But as good as this is, and as much as I enjoyed watching it, Hope and Glory comes across like a confection. Sweet on the tongue, maybe a touch of substance, and then gone, melted away into nothing. I’m not sure I’ll recall much of this a month from now except for that lingering sensation of pure adventure that can only happen in youth. Maybe that’s enough.

Why to watch Hope and Glory: A very different perspective on war.
Why not to watch: How many perspectives on war do you need?


  1. Yeah. It's a fun moment, and a very real one. I can imagine little kids doing exactly that.

  2. I think I've seen most John Boorman films, but except for Excalibur, I don't believe I revisit very much. I remember liking this when it came out, but that was the last time I encountered it. A confection is good once in a while. I'll keep my eyes open for a chance to see it again. Thanks.

  3. So I watched this film last night and you pretty much summed up my feelings in two lines:

    “This isn’t so much a film with a plot but a roughly year-long slice out of the lives of these people living out the Blitz as best they can, made interesting by coming from the perspective of a young boy who sees it all as something magic.”


    “I’m torn on Hope and Glory because I genuinely want to like it, and I kind of do. I just wish there were more to it.”

    I can honestly say that this was not the film I thought it would be going…which is a good thing I guess... I enjoyed many elements of the film, including the cheeky humour and a few of the coming-of-age moments, but was left feeling very conflicted by end. Part of this may also be due to the fact that the film never really settles on one particular tone. The humour is good but not good enough to sustain the running time. While the dramatic moments do not resonate the way I hoped they would. Plus, as you pointed out, there is very little substance to the plot. I was simply observing their life without ever truly being invested.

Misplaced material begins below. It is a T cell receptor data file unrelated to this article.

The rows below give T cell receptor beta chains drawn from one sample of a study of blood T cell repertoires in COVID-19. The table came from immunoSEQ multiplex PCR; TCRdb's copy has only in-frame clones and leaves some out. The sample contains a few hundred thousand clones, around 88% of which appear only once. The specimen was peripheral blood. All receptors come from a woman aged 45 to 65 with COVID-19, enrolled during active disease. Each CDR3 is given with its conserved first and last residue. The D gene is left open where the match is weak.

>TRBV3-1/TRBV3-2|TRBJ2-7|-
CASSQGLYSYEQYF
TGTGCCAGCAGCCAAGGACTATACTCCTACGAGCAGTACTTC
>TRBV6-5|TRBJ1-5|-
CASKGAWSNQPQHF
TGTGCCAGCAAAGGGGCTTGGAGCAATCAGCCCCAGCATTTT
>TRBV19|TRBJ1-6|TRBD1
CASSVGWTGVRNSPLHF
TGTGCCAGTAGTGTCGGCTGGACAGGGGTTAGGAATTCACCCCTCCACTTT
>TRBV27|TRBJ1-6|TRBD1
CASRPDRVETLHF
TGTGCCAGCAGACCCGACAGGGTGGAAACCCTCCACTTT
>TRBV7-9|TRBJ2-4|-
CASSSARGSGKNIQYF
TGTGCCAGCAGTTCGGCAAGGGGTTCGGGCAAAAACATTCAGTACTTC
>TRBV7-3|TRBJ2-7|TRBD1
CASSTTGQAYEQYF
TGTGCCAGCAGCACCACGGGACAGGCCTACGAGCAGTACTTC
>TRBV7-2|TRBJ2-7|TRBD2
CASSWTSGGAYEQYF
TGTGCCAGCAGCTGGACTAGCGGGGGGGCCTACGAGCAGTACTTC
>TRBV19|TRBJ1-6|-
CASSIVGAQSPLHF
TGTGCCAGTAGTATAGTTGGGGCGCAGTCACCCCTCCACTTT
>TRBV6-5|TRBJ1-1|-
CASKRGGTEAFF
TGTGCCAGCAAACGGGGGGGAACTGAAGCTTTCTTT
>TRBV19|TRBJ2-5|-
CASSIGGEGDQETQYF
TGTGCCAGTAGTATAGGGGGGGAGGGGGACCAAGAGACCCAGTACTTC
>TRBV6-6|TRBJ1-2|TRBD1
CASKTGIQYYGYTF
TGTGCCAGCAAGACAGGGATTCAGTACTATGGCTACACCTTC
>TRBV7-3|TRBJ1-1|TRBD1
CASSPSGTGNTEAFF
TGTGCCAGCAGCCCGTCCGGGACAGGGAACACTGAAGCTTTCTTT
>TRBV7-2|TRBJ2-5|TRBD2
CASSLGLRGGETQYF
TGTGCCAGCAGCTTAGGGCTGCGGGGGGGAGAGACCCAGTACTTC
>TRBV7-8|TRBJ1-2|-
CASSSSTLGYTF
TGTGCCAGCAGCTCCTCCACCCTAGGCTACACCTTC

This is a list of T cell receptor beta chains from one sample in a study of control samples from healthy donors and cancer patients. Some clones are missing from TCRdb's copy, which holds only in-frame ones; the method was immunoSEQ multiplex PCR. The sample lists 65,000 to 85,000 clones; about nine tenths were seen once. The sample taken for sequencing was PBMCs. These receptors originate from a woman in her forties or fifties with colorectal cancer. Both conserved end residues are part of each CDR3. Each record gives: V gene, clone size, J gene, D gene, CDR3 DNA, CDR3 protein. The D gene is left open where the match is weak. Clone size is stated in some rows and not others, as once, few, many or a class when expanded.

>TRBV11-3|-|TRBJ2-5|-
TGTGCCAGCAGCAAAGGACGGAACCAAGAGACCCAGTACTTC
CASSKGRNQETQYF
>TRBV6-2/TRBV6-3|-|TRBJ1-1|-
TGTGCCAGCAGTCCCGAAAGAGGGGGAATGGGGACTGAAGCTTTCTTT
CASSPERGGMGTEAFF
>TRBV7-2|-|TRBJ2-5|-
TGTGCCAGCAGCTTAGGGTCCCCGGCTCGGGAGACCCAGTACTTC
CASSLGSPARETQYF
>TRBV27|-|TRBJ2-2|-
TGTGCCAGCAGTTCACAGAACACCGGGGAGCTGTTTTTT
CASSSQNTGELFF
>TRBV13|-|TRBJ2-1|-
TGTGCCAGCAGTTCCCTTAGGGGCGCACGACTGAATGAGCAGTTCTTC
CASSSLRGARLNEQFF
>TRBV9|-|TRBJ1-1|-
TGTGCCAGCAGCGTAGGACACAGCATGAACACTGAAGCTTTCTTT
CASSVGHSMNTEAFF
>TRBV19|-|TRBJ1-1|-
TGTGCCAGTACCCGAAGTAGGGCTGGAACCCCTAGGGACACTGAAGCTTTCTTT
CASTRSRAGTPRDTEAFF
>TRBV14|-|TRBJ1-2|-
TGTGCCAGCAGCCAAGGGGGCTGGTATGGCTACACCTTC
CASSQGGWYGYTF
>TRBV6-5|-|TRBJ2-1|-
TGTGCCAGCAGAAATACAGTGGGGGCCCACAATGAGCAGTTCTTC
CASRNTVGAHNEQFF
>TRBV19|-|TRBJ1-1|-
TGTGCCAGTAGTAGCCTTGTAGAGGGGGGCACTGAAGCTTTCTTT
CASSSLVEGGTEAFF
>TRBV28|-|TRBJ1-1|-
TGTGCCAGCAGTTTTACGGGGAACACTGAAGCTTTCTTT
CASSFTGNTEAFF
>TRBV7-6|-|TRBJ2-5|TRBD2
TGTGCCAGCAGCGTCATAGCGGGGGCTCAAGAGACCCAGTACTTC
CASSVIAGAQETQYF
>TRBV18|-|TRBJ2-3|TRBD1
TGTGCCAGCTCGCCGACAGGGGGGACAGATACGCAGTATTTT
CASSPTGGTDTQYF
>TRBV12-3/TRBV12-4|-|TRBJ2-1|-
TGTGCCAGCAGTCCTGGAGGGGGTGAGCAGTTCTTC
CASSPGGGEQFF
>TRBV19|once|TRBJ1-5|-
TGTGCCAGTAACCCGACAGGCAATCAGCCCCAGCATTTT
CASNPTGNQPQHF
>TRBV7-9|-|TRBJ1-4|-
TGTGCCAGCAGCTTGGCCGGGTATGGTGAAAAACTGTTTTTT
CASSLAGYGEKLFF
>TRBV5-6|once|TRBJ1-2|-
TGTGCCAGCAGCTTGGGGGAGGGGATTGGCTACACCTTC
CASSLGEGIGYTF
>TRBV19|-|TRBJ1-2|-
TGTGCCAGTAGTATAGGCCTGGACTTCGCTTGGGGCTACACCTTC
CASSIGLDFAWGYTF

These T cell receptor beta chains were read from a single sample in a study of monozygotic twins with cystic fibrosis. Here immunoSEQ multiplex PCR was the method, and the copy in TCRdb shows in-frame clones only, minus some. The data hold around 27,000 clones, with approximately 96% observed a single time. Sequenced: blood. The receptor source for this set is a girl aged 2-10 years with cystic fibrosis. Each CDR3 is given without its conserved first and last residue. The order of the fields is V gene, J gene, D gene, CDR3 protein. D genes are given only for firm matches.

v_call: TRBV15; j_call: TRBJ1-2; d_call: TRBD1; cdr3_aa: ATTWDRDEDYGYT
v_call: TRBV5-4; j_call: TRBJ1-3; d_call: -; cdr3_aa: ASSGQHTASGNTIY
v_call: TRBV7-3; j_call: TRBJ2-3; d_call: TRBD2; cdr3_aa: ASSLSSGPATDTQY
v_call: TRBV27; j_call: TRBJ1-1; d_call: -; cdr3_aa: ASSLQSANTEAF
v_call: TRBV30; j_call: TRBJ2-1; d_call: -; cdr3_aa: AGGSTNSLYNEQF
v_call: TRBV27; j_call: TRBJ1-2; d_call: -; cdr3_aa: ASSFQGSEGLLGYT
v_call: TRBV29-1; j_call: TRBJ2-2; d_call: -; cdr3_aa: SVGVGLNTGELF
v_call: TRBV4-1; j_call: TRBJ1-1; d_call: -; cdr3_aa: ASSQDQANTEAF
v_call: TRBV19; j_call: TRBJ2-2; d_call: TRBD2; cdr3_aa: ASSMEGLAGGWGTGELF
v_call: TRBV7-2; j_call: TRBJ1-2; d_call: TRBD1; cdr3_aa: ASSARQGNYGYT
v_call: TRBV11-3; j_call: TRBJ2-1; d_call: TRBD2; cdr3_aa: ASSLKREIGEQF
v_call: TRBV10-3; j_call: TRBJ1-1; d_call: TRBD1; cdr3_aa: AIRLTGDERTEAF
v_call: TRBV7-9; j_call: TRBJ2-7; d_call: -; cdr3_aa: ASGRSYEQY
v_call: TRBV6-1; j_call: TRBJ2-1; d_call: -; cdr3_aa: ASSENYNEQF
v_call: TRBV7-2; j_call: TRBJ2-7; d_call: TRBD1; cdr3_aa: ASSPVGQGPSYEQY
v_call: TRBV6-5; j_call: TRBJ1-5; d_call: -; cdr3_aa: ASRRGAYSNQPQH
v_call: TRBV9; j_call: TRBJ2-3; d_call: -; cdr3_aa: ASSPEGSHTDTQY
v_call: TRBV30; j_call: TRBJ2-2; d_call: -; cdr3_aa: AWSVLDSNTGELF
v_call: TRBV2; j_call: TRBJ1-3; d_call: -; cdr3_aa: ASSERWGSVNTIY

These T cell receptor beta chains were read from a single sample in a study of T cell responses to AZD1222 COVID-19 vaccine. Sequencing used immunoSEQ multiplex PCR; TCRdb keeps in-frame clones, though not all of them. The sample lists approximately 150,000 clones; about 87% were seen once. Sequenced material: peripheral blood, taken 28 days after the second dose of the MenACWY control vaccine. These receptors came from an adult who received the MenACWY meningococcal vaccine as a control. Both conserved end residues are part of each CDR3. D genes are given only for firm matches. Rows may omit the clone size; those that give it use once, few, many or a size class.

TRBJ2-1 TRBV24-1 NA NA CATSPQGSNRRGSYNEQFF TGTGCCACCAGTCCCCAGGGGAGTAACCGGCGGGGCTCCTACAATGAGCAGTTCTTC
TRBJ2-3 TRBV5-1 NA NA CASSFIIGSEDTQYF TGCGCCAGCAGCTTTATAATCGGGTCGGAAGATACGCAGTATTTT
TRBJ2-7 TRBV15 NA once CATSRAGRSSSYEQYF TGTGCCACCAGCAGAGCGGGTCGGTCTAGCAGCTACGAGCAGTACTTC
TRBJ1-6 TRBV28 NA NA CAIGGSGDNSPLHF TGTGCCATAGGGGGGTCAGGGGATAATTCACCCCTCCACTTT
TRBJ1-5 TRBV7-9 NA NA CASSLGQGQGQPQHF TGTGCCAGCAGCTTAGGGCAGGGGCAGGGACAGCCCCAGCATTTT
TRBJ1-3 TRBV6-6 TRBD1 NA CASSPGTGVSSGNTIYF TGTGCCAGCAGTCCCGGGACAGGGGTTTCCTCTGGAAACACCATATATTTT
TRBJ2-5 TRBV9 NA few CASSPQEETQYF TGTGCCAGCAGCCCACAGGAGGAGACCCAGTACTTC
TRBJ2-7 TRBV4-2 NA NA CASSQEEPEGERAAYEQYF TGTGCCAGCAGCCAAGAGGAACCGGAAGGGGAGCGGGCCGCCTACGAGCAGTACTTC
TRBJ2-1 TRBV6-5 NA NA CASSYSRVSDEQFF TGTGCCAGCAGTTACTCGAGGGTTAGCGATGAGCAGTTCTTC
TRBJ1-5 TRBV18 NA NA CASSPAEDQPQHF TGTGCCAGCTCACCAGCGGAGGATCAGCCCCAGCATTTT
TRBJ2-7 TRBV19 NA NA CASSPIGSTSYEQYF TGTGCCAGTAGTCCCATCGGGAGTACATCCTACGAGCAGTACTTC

1. @Richard--Boorman has some films worth revisiting. Point Blank, for instance, is a hell of a good revenge film and one that I really enjoy. Of course, he's also responsible for The Exorcist II, so your mileage may vary.

      @Courtney--I still really want to like this. I want to like it a lot more than I actually like it. I think you've got it right--it never really settles on what it wants to be, so it's hard to figure out exactly how to approach it. Is it a comedy? Kinda. Is it a drama? Kinda. But it's not really a blend of the two. Instead, it's just comedic or dramatic moments. It's frustrating because it's so hard to verbalize.

  4. I liked this one because it had more humor than I was expecting. In fact, I hadn't been expecting any at all, so when I found myself laughing it was a welcome relief from some of the darker parts.

    On a related note, this film has something in it that has left me a little frustrated over all these years. Before I ever discovered IMDB in 1997 I used to see people in movies and KNOW I knew them from somewhere, but not be able to place them. I watched this film a second time at some point a couple years after Kate Moss became famous. When I did I swore that the young teenage girl, the one the boys pay to look in her knickers, was a young Kate Moss. She would have been the same age at the time and the face looked identical.

    Fast forward more years and I used IMDB to look up the character, and it's an actress of another name. But...she only ever had this one movie credit, and since it was before Kate Moss became famous it's conceivable she used a stage name first. And people aren't as anal as I am about "correcting" a minor IMDB credit in a film not much remembered anymore.

    I'm 90% sure it's not Kate Moss just because I figure SOMEONE would have mentioned it by now, but a small part of me still wonders...

    1. I remember you mentioning this film in the past. I'm pretty sure you like it more than I do, or that you at least got more out of it than I did. I went into it expecting to love it, and I simply didn't.